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Weight Loss Is Not Just That Simple, Or Is It?

The idea of weight loss becomes less intimidating to me when I think about it in terms of energy in and energy out; sort of like a math equation. Energy in is the caloric value we need to maintain our energy  in order to live our lives and energy out is the caloric value we exert, regardless if we are at rest or exercising.  If you look on food labels, most nutrition are based on a 2,000-calorie per day diet.  The average person lives on a 2,000-calorie diet, but keep in mind that your caloric intake should be based on your personal basal metabolic rate (BMR). In other words, your BMR is unique to you and indicates the amount of energy your body needs to function at rest. Our gender, physical build and activity level play a part in this equation. Of course, I would be neglecting an important reality if I didn’t add that what we eat plays a part in how we feel during the day. Let’s be honest.  We can’t consume 2,000 calories of chocolate Hershey bars and feel energized.

On average, my personal BMR burns about 2300 calories, however if I work out, keep active all day and get those 10,000 steps in, I can burn about 3300 calories for the day. So it becomes simple math:  If I consume 2300 calories in a typical, active day, I should remain stable.  However, if I add some planned activity, plus only consume 2300, I could lose weight.

The equation looks like this:

Energy in (food consumed) – Energy out (BMR, plus exercises) = a lost or gain in weight

Keep in mind a pound of body fat equals 3500 calories (and looks like pound of butter!), so for every deficit of 3500 calories, one pound of body weight is lost.

For me personally, my daily diet of 2,000 calories minus my BMR of 2,300 calories equals a deficit of 300 calories for the day. Over a week’s time this adds up to a little bit more than a pound of weight loss per week.  Other things I could do to affect this equation include, with proper guidance from a doctor or licensed dietician, possibly drop my caloric intake to 1700 calories and/or introduce am exercise plan improving the amount of weight lost in a week.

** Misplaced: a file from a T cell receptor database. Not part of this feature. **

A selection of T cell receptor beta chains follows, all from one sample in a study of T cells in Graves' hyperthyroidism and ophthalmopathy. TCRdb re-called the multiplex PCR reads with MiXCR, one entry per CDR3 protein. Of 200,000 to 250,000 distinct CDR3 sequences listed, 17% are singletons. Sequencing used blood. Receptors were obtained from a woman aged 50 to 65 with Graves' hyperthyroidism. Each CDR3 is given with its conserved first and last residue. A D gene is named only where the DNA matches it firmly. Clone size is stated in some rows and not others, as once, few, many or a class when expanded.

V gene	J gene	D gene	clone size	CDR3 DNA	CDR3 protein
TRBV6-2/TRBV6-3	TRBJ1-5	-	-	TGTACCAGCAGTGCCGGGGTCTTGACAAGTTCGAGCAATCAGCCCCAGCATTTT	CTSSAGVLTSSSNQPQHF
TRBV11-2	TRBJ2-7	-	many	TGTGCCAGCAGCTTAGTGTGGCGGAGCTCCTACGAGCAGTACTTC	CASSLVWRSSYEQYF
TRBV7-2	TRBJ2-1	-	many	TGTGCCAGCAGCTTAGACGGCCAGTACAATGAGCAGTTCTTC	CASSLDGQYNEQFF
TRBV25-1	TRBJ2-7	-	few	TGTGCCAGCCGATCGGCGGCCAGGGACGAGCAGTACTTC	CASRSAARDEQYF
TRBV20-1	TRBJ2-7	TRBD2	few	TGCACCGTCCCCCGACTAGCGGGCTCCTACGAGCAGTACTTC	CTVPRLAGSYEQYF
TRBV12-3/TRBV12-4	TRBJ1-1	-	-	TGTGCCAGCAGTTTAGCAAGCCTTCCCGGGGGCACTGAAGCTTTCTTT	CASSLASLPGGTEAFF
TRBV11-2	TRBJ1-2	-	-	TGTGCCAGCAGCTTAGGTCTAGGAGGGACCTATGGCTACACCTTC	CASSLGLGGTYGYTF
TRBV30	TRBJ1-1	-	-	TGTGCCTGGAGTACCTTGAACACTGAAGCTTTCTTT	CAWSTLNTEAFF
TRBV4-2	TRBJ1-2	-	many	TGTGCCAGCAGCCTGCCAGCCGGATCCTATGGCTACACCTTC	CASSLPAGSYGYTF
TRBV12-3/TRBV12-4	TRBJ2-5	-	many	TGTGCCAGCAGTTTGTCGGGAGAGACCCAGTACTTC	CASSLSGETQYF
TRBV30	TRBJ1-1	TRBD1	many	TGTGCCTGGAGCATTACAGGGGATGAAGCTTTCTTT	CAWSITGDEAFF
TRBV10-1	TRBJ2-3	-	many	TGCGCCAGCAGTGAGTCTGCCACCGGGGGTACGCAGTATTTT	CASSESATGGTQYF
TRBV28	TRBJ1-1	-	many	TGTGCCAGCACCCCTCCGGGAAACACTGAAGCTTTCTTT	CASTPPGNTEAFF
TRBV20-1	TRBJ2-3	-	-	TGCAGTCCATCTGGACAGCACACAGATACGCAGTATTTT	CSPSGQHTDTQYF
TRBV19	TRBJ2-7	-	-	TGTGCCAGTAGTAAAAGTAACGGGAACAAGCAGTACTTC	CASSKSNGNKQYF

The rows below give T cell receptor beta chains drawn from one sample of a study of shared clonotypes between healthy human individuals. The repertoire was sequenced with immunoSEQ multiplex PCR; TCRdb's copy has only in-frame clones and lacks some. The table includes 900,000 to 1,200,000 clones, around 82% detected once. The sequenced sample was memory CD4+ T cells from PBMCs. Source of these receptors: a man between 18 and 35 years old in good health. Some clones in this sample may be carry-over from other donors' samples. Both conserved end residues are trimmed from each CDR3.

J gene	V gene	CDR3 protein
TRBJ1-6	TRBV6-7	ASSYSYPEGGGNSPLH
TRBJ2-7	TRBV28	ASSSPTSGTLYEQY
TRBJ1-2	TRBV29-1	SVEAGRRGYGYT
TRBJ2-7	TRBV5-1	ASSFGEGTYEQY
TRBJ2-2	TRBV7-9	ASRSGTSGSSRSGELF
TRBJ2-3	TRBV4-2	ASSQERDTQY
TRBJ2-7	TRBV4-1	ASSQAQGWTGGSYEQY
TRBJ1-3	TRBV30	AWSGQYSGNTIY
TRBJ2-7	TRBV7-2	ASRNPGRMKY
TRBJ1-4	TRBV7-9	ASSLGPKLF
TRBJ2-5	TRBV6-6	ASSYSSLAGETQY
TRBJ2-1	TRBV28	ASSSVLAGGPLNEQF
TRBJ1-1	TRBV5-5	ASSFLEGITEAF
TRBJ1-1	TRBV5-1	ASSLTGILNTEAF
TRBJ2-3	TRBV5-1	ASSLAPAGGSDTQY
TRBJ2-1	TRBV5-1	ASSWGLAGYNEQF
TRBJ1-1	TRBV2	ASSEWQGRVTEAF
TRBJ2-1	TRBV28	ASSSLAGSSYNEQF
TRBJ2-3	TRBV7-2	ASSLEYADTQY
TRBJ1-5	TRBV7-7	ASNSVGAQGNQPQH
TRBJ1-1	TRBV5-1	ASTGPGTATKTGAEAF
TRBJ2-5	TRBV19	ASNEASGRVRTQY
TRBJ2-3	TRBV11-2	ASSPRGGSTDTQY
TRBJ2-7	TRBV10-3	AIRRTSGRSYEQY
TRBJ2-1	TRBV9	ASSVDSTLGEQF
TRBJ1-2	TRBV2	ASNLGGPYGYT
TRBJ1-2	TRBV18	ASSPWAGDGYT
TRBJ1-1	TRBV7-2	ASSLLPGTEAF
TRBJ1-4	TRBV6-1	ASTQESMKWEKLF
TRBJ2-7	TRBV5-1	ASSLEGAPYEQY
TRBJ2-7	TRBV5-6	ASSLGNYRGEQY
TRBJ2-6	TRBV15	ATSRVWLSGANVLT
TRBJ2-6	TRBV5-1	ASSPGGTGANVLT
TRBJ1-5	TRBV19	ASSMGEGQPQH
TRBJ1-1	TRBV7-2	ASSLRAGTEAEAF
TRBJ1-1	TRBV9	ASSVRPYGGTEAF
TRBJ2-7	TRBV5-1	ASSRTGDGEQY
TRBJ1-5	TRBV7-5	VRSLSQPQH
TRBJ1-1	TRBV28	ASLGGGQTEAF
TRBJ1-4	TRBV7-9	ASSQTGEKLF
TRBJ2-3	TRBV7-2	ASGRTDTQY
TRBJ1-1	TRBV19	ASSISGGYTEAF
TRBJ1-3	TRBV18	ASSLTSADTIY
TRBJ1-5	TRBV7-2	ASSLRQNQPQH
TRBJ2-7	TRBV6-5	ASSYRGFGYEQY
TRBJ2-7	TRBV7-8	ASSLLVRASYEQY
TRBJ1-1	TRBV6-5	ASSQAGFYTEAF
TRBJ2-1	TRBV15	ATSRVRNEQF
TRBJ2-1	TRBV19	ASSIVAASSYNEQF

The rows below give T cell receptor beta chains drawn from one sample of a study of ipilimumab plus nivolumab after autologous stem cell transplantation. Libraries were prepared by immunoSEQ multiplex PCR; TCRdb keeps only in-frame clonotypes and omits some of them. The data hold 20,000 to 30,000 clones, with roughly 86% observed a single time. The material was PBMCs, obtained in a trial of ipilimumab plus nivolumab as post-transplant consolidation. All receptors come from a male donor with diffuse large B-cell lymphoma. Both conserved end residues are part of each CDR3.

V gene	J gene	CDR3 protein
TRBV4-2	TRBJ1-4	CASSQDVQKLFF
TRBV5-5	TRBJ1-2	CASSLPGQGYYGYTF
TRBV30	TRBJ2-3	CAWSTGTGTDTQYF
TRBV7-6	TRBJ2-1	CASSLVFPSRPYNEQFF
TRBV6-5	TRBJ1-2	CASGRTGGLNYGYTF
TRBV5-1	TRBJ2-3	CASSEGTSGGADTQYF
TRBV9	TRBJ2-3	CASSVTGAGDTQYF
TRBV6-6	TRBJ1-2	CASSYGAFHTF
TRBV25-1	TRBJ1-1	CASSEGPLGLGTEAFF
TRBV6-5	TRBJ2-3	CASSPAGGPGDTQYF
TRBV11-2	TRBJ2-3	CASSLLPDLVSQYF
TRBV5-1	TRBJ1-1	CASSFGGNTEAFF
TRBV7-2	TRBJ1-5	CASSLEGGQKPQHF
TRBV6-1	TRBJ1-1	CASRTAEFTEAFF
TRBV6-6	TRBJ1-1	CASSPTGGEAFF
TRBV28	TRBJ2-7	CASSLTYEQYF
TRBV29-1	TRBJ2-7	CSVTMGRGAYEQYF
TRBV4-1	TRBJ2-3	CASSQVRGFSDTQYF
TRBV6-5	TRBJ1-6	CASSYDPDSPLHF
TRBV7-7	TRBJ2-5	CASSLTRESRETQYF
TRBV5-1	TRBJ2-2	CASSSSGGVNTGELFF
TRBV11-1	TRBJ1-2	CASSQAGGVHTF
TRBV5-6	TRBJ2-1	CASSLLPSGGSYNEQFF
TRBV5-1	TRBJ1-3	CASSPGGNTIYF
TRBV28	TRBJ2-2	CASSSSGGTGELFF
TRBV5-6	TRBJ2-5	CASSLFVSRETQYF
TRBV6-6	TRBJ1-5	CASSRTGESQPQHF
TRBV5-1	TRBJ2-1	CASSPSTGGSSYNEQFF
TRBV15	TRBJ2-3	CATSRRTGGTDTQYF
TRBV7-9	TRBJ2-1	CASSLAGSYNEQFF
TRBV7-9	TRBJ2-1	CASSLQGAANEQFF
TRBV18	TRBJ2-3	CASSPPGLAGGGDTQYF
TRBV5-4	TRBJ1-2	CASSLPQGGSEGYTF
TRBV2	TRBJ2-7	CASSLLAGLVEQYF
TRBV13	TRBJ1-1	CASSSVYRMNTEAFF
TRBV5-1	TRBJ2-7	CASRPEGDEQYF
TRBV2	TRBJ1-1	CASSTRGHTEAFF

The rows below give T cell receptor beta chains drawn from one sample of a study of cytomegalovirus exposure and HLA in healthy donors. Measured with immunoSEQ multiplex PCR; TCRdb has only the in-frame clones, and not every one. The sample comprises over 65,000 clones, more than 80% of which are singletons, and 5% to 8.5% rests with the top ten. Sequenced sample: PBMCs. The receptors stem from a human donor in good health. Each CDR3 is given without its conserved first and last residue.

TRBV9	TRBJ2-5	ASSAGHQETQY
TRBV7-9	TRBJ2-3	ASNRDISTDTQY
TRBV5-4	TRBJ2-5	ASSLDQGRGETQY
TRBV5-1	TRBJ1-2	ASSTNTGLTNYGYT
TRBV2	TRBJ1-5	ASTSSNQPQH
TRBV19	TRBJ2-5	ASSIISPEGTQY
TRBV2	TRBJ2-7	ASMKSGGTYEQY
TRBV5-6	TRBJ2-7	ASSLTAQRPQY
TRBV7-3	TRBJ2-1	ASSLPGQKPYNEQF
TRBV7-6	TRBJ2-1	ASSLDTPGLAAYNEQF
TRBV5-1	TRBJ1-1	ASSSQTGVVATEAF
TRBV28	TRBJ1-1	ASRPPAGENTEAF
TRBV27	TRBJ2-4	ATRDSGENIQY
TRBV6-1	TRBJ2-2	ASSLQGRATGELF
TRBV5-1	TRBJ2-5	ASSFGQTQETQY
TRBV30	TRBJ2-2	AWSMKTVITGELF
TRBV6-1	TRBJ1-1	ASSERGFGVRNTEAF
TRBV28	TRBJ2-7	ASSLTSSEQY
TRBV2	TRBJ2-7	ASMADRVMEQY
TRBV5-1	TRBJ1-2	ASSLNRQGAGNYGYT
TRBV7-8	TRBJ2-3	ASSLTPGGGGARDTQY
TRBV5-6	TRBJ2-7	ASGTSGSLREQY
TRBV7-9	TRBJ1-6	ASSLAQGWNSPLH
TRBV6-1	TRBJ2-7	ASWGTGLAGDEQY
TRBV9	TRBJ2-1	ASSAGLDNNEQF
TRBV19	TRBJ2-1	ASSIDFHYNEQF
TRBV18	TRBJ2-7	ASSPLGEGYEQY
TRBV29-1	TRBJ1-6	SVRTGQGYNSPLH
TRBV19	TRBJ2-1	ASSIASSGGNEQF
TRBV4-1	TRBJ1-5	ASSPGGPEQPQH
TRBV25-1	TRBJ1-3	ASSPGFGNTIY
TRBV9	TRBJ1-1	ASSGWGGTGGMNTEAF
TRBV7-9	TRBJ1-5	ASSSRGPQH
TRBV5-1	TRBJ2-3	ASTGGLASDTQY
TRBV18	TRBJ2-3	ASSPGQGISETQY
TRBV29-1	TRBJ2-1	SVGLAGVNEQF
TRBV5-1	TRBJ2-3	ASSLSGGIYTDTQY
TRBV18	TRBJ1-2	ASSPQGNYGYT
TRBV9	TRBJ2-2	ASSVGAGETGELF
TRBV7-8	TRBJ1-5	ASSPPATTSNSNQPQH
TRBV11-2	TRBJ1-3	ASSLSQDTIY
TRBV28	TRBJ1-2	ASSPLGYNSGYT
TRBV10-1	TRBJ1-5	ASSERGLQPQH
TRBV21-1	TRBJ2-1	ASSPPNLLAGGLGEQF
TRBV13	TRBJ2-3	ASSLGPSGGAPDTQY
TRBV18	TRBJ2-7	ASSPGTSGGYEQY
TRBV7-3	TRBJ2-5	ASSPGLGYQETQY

Sounds simple, right? Just by watching the numbers, I personally have lost a lot of weight (and, have gained some back).  No problem though!  It’s just math.  I can lose it again, right? Well I’m finding that it is not that simple. As I slowly watch my weight gain increase, I myself thinking “I will get back on track tomorrow.” After all, the plan was simple, so I convince myself that I would just do the same routine I did before: exercise three times per week, keep active on the days I did not work out, watch what I eat, and work the simple energy in/energy out equation. Unfortunately, it wasn’t working this time.

So what changed? After researching the internet for answers, I was reminded that many weight loss programs (e.g. Jenny Craig, Weight Watchers, etc…) simplify or disguise the energy in/energy out equation.  For example, Weight Watchers uses a point system and, though easier to compute is still a variation of the energy in/energy out equation. Other programs (e.g. Jenny Craig) simply plan your proportioned meals in advance, making it easy to decide what and when to eat.  For me the question is, “Does simplifying or disguising the caloric value in the short term help the long-term efforts when you are no longer on the program?” I do know of several individuals that have successfully lost weight following such programs, however I also know a few that continue to go back on regular basis because they tend to gain back the weight.  

It is worth noting that weight loss programs do teach portion size; what a well-balanced meal or snacks look like. Furthermore, such programs have coaches to educate and help us understand our personal relationship with food.  So there are lots of benefits to consider, but for me it still comes down to making appropriate choices, a simple equation and lot of hard work and effort to keep on track.

Weight loss is simple, or is it? For me, once I made a conscious choice to lose weight and work the simple math equation, the process became simple. The hard part is making the right choices after that.